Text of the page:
The end of our trip in Ushuaia was left on a sour note as well. On the day trip to Tierra del Fuego National Park, Kim came onto the hired tour bus at the last minute to tell us she would not be joining us on the hike. She quickly pointed to a map and said that the trails are easily marked and that we would have no trouble figuring it out on our own. We were left without an English speaking driver, and I had to translate for everyone’s questions. Still, there was a terrible misunderstanding of where we would be dropped off and picked up, and for over half a us we did not have a chance to properly explore the trails, as there were lots of different ways of seeing the park and some of them would not allow us to make it in time for the 3:30pm bus. We are not paying to be thrown on a tour bus without any knowledge of where to go.

Tucan has a company should be taking far more care in ensuring we have fully qualified, professional guides and drivers, ensuring our safety, that we are properly fed, that we have the resources to seek help, that we are well informed of the activities and their difficulty levels, and that we are, more than anything else, having a really amazing time. Tucan has done none of those things for me, and I will make sure that others know of my experience so that they can book a tour with another company that will provide for them in the ways I was not.


This past Saturday was by far the most memorable part of my journey thus far. I am proud to say that I attempted and succeeded in something that I have never done before – I climbed a volcano. And not just any volcano – Volcán Villarrica is the most active volcano in Chile. I was pushed mentally, physically, and emotionally in a way that I haven’t felt in a really long time.

I am not a seasoned hiker – I’ve hiked only a handful of times in my entire life. The most challenging hike I had done prior was climb the steep mountain of Huayna Picchu, which offers an incredible view of Machu Picchu down below. Typical of how I do things, I decided to jump right in; not only would this be the longest hike I’ve ever done, but it would also be in entirely different conditions. It would be a proper ice and snow climb, complete with ice picks, waterproof gear, cramp-ons, and sturdy waterproof hiking boots fit for a climb of Mount Everest.

View of Volcan Villarrica from Huerquehue National Park

Volcán Villarrica is 2,847 meters (9,340 feet) high. It is active, having recently erupted in March of this year. The volcano has recently been deemed safe
to hike only 3 weeks ago, so we arrived at the perfect time. We were so fortunate to have had a beautiful, clear day on the day of the hike. It was warm, no wind, and not a cloud in the sky. Often these hikes are cancelled due to even the slightest chance of poor weather, but for the day of my hike we were quite lucky to have had a perfect day.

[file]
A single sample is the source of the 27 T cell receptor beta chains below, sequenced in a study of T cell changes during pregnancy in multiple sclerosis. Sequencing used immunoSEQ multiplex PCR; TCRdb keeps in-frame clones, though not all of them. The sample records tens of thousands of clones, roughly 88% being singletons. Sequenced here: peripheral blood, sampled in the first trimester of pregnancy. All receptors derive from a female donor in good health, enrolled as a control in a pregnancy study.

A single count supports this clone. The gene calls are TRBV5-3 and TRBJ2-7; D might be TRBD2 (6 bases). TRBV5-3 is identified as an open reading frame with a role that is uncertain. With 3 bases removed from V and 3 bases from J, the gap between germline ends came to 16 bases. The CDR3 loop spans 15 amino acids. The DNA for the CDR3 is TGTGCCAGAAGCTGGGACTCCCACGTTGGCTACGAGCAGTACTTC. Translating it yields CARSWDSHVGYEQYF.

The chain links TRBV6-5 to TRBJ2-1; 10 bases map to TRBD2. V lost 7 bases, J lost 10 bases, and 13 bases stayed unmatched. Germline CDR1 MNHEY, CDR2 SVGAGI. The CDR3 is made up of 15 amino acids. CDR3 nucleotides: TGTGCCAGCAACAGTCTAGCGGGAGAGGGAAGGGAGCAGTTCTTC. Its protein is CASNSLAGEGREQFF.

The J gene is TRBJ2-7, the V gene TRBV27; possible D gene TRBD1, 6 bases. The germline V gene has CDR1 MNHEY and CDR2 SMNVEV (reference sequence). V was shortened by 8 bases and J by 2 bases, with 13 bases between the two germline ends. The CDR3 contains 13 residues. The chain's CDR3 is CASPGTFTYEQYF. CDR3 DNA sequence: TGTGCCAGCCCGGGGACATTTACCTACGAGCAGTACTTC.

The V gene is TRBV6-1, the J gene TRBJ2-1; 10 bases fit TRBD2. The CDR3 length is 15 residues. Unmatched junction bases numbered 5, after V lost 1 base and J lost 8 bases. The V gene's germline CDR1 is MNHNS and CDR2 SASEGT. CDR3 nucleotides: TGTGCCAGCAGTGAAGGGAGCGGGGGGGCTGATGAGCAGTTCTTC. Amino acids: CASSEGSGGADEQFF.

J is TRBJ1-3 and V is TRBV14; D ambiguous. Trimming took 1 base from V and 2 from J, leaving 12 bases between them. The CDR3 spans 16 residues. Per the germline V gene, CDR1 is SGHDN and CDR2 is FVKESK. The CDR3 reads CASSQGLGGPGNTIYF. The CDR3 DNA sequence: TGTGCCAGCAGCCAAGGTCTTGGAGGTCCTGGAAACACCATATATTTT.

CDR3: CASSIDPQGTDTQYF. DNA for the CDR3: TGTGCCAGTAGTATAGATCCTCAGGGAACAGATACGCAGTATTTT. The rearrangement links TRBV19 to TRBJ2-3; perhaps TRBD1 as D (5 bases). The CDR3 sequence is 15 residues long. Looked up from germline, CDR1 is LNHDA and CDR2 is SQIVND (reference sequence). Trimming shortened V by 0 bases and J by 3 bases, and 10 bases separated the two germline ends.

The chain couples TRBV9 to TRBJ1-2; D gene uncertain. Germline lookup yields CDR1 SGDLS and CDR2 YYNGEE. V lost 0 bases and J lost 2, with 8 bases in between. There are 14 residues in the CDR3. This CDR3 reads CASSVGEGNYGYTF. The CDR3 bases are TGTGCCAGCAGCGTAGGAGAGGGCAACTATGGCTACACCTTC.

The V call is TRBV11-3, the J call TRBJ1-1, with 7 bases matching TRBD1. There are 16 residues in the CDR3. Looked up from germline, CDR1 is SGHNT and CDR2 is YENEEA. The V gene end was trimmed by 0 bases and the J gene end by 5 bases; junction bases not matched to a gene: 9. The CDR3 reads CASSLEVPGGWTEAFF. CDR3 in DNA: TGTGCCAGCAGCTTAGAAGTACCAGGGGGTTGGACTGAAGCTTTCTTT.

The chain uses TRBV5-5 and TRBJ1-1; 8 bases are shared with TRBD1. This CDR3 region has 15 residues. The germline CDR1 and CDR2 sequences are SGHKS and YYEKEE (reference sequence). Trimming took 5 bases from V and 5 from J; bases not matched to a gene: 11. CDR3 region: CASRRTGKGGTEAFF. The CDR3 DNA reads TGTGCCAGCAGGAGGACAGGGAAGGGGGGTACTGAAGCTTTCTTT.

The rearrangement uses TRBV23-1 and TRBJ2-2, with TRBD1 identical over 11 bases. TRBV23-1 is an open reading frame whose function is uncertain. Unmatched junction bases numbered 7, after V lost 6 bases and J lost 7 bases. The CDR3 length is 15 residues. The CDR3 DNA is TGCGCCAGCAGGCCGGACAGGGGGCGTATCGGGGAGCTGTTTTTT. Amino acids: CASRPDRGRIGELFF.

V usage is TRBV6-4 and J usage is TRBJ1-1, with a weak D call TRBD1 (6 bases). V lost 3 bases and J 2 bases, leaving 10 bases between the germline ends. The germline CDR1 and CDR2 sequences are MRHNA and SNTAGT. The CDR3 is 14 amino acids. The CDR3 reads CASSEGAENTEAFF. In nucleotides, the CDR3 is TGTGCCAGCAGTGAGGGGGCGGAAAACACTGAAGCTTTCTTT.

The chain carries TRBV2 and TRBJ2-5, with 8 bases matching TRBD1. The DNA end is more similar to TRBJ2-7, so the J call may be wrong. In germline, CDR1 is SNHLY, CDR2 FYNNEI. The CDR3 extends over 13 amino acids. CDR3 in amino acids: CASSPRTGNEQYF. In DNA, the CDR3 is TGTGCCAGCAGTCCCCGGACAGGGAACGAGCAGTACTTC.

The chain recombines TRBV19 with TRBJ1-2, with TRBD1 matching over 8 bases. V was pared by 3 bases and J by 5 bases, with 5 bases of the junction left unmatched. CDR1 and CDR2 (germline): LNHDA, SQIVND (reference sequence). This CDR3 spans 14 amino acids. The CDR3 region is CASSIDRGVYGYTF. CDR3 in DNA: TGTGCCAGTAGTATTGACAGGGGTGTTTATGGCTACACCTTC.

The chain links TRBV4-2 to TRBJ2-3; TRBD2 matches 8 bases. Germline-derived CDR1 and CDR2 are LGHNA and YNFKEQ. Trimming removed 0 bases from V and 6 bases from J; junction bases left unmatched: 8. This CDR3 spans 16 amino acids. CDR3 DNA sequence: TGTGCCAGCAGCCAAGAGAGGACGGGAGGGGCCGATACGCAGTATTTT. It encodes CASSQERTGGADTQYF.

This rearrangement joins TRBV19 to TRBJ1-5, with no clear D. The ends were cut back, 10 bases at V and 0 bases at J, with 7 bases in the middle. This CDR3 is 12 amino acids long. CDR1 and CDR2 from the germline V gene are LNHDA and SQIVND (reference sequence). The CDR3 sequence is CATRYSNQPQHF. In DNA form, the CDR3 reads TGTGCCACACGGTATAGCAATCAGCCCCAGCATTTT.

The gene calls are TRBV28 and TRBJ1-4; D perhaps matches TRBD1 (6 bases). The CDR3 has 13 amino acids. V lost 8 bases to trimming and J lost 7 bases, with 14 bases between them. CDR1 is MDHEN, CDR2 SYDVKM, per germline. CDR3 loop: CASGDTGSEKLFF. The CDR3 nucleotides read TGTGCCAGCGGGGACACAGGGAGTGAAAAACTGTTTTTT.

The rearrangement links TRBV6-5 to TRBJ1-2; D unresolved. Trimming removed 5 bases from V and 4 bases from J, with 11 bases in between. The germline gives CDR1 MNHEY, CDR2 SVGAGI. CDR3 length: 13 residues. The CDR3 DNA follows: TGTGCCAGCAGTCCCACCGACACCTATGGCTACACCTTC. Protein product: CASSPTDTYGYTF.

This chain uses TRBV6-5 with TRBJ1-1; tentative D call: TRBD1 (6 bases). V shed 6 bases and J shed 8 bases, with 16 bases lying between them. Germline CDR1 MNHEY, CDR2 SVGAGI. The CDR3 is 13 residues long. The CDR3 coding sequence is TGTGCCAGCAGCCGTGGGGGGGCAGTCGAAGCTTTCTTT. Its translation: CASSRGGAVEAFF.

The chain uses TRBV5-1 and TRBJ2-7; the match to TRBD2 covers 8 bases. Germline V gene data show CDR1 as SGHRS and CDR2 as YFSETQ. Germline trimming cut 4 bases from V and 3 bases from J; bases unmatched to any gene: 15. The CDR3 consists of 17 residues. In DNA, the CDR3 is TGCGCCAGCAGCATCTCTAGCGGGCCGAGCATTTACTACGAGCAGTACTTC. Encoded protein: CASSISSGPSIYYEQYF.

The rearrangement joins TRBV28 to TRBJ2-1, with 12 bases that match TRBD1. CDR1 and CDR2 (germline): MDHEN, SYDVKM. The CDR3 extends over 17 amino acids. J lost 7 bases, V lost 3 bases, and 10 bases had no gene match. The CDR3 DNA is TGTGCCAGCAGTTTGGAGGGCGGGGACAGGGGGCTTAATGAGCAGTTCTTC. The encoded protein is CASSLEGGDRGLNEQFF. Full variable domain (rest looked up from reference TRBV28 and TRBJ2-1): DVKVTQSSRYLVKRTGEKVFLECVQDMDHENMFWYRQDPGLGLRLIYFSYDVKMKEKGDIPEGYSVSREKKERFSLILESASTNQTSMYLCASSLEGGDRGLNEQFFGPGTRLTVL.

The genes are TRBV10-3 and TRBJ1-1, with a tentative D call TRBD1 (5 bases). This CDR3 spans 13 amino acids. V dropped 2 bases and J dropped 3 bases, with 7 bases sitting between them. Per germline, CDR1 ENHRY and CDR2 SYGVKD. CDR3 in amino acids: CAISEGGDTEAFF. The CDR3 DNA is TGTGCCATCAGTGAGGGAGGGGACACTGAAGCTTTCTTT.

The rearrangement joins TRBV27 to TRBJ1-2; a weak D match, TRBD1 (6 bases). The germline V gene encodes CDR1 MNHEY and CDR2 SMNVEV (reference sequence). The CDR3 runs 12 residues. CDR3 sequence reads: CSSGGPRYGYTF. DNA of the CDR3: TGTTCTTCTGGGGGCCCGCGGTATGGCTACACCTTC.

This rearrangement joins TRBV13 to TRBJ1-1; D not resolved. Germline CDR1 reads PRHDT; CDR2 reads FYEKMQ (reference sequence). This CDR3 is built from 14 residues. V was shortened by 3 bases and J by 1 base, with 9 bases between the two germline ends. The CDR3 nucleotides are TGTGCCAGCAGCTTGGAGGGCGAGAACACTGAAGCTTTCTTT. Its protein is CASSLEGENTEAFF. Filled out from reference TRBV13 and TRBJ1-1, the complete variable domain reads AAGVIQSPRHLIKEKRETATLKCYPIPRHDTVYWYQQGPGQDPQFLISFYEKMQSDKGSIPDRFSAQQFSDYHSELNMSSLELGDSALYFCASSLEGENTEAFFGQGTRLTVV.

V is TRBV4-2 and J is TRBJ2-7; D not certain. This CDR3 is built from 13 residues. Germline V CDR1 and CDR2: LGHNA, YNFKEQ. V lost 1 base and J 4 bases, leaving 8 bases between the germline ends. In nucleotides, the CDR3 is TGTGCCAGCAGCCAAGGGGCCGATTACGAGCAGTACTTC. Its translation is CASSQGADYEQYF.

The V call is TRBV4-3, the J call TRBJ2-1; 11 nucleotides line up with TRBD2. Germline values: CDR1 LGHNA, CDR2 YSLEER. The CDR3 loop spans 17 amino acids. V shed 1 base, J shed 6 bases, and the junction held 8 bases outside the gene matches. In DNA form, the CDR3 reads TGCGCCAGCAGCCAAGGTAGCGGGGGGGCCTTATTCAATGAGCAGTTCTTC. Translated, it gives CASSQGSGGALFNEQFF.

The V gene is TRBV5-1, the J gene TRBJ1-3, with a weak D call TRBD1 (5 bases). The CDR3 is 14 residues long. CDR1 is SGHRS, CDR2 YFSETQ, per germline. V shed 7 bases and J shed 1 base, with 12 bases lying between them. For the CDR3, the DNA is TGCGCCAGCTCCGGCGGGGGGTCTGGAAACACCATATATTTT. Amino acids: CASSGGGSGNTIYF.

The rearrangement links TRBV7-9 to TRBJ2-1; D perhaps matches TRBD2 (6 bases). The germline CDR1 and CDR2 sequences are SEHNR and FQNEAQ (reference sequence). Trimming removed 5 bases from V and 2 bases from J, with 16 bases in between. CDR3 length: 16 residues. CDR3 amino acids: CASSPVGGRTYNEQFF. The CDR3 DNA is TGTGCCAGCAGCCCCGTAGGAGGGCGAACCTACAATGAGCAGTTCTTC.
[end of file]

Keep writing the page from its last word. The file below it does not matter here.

We began our climb without a chairlift, which would have brought us quarter of the way up. Instead we climbed from the very ground up.

We started hiking at 8:15am, and 1,447 meters (4,747 feet) and 6 hours later, I reached the summit. On my way up I felt a roller coaster of emotions. From the very start the nerves in my gut were acting out, and on the drive to the base of the volcano I could feel anxiety take hold of me. But I vowed to reach the top and to not give up, no matter what it took. At one point on the way up I felt scared, unable to look down as I feared the steep slopes on the way back. We were told we would be sliding down the mountain with a little makeshift plastic sled that we carried in our backpacks. This sounded fun in theory, and we were told it is the best part of the hike to slide all the way down. But, looking below as I climbed, the downward slopes looked terrifying. One minute I was afraid of heights, the next I was giddy with excitement about sledding downwards. I kept thinking I wasn’t going to reach the top, that I would give up on the first ridge where so many people turned around and descended, but then when I got to the ridge all I wanted to do was keep going. We had about six breaks before reaching the top, and there were times where I wanted to skip the breaks and keep going. I would tell myself that I was going to slip and fall any second as we created fresh steps in the wet snow. Five minutes later, I felt a sudden sense of ease and with each step I felt more energy and strength. I thought, how easy is this! This hike will be over in no time, and it’s not half as bad as some of the other things I’ve done. One of the thoughts that came to mind was my PADI scuba diving training in Koh Tao, Thailand, where I had to learn how to take off my mask in the water at 17 meters deep. I remembered how mentally challenging it was to be able to work through that, and I realized this climb was perfectly do-able. During this climb I wasn’t as physically challenged as I thought I would be – my legs never gave way and although my heart was pumping at an extraordinary rate, I wasn’t breathless. The hike was tiring in that it was very long (the way down took 2 hours, making our way off the mountain by 3:50pm) and required a lot of mental strength.